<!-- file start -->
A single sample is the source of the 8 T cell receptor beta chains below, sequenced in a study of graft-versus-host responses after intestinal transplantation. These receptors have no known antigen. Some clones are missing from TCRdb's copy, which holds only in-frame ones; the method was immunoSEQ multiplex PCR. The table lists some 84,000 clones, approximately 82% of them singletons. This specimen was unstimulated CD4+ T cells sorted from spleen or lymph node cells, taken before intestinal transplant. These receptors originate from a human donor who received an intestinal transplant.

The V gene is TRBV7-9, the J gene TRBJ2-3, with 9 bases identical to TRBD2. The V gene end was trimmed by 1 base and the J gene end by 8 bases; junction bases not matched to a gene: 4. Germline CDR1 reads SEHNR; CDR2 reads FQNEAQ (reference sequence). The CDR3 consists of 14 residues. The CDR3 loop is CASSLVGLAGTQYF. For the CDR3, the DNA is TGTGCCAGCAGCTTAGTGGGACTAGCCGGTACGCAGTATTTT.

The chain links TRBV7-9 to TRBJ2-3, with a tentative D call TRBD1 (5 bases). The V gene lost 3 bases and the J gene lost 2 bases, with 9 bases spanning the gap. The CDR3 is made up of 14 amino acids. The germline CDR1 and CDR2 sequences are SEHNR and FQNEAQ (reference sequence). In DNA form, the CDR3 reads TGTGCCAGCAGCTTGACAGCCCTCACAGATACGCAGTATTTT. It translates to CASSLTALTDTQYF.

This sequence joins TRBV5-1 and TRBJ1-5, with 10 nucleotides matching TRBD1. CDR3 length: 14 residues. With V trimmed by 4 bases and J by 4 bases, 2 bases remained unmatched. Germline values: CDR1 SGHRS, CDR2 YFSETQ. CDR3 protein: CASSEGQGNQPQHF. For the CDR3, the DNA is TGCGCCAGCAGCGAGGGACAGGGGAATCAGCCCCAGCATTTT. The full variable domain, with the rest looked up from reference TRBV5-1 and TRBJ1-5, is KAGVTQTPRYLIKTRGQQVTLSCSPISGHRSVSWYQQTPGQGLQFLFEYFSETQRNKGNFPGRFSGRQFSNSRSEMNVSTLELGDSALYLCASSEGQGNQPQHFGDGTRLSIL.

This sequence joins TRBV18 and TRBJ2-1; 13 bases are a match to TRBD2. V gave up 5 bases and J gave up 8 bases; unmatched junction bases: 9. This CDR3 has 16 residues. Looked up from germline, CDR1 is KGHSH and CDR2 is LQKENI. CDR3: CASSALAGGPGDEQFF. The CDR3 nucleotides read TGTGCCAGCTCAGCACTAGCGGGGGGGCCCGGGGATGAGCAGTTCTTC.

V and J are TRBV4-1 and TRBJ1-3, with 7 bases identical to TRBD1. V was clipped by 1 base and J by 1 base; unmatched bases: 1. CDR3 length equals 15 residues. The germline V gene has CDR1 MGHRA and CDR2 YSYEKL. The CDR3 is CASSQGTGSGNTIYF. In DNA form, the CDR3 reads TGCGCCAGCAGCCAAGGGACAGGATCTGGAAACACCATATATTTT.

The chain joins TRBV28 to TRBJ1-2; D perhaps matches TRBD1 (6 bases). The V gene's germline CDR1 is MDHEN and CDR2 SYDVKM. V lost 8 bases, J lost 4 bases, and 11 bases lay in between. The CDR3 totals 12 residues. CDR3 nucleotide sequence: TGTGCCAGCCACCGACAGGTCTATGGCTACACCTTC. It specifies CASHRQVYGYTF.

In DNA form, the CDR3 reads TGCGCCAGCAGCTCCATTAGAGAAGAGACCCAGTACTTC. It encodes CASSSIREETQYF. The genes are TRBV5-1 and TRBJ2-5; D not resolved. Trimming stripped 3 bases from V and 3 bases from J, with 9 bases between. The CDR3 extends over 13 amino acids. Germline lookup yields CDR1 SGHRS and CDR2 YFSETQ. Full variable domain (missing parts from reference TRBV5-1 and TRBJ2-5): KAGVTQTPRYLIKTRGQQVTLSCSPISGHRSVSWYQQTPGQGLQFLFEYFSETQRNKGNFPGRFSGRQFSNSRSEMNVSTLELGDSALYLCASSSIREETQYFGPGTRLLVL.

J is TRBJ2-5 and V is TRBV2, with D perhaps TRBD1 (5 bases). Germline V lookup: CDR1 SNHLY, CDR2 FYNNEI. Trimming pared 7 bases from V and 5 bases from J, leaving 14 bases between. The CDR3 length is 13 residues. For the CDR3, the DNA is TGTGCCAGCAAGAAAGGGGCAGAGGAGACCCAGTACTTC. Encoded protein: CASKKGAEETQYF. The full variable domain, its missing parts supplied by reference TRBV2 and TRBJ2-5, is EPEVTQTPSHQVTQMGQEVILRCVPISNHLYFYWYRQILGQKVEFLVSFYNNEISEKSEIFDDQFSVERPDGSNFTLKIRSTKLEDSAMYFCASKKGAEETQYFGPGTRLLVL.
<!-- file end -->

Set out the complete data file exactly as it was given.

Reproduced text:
A single sample is the source of the 8 T cell receptor beta chains below, sequenced in a study of graft-versus-host responses after intestinal transplantation. These receptors have no known antigen. Some clones are missing from TCRdb's copy, which holds only in-frame ones; the method was immunoSEQ multiplex PCR. The table lists some 84,000 clones, approximately 82% of them singletons. This specimen was unstimulated CD4+ T cells sorted from spleen or lymph node cells, taken before intestinal transplant. These receptors originate from a human donor who received an intestinal transplant.

The V gene is TRBV7-9, the J gene TRBJ2-3, with 9 bases identical to TRBD2. The V gene end was trimmed by 1 base and the J gene end by 8 bases; junction bases not matched to a gene: 4. Germline CDR1 reads SEHNR; CDR2 reads FQNEAQ (reference sequence). The CDR3 consists of 14 residues. The CDR3 loop is CASSLVGLAGTQYF. For the CDR3, the DNA is TGTGCCAGCAGCTTAGTGGGACTAGCCGGTACGCAGTATTTT.

The chain links TRBV7-9 to TRBJ2-3, with a tentative D call TRBD1 (5 bases). The V gene lost 3 bases and the J gene lost 2 bases, with 9 bases spanning the gap. The CDR3 is made up of 14 amino acids. The germline CDR1 and CDR2 sequences are SEHNR and FQNEAQ (reference sequence). In DNA form, the CDR3 reads TGTGCCAGCAGCTTGACAGCCCTCACAGATACGCAGTATTTT. It translates to CASSLTALTDTQYF.

This sequence joins TRBV5-1 and TRBJ1-5, with 10 nucleotides matching TRBD1. CDR3 length: 14 residues. With V trimmed by 4 bases and J by 4 bases, 2 bases remained unmatched. Germline values: CDR1 SGHRS, CDR2 YFSETQ. CDR3 protein: CASSEGQGNQPQHF. For the CDR3, the DNA is TGCGCCAGCAGCGAGGGACAGGGGAATCAGCCCCAGCATTTT. The full variable domain, with the rest looked up from reference TRBV5-1 and TRBJ1-5, is KAGVTQTPRYLIKTRGQQVTLSCSPISGHRSVSWYQQTPGQGLQFLFEYFSETQRNKGNFPGRFSGRQFSNSRSEMNVSTLELGDSALYLCASSEGQGNQPQHFGDGTRLSIL.

This sequence joins TRBV18 and TRBJ2-1; 13 bases are a match to TRBD2. V gave up 5 bases and J gave up 8 bases; unmatched junction bases: 9. This CDR3 has 16 residues. Looked up from germline, CDR1 is KGHSH and CDR2 is LQKENI. CDR3: CASSALAGGPGDEQFF. The CDR3 nucleotides read TGTGCCAGCTCAGCACTAGCGGGGGGGCCCGGGGATGAGCAGTTCTTC.

V and J are TRBV4-1 and TRBJ1-3, with 7 bases identical to TRBD1. V was clipped by 1 base and J by 1 base; unmatched bases: 1. CDR3 length equals 15 residues. The germline V gene has CDR1 MGHRA and CDR2 YSYEKL. The CDR3 is CASSQGTGSGNTIYF. In DNA form, the CDR3 reads TGCGCCAGCAGCCAAGGGACAGGATCTGGAAACACCATATATTTT.

The chain joins TRBV28 to TRBJ1-2; D perhaps matches TRBD1 (6 bases). The V gene's germline CDR1 is MDHEN and CDR2 SYDVKM. V lost 8 bases, J lost 4 bases, and 11 bases lay in between. The CDR3 totals 12 residues. CDR3 nucleotide sequence: TGTGCCAGCCACCGACAGGTCTATGGCTACACCTTC. It specifies CASHRQVYGYTF.

In DNA form, the CDR3 reads TGCGCCAGCAGCTCCATTAGAGAAGAGACCCAGTACTTC. It encodes CASSSIREETQYF. The genes are TRBV5-1 and TRBJ2-5; D not resolved. Trimming stripped 3 bases from V and 3 bases from J, with 9 bases between. The CDR3 extends over 13 amino acids. Germline lookup yields CDR1 SGHRS and CDR2 YFSETQ. Full variable domain (missing parts from reference TRBV5-1 and TRBJ2-5): KAGVTQTPRYLIKTRGQQVTLSCSPISGHRSVSWYQQTPGQGLQFLFEYFSETQRNKGNFPGRFSGRQFSNSRSEMNVSTLELGDSALYLCASSSIREETQYFGPGTRLLVL.

J is TRBJ2-5 and V is TRBV2, with D perhaps TRBD1 (5 bases). Germline V lookup: CDR1 SNHLY, CDR2 FYNNEI. Trimming pared 7 bases from V and 5 bases from J, leaving 14 bases between. The CDR3 length is 13 residues. For the CDR3, the DNA is TGTGCCAGCAAGAAAGGGGCAGAGGAGACCCAGTACTTC. Encoded protein: CASKKGAEETQYF. The full variable domain, its missing parts supplied by reference TRBV2 and TRBJ2-5, is EPEVTQTPSHQVTQMGQEVILRCVPISNHLYFYWYRQILGQKVEFLVSFYNNEISEKSEIFDDQFSVERPDGSNFTLKIRSTKLEDSAMYFCASKKGAEETQYFGPGTRLLVL.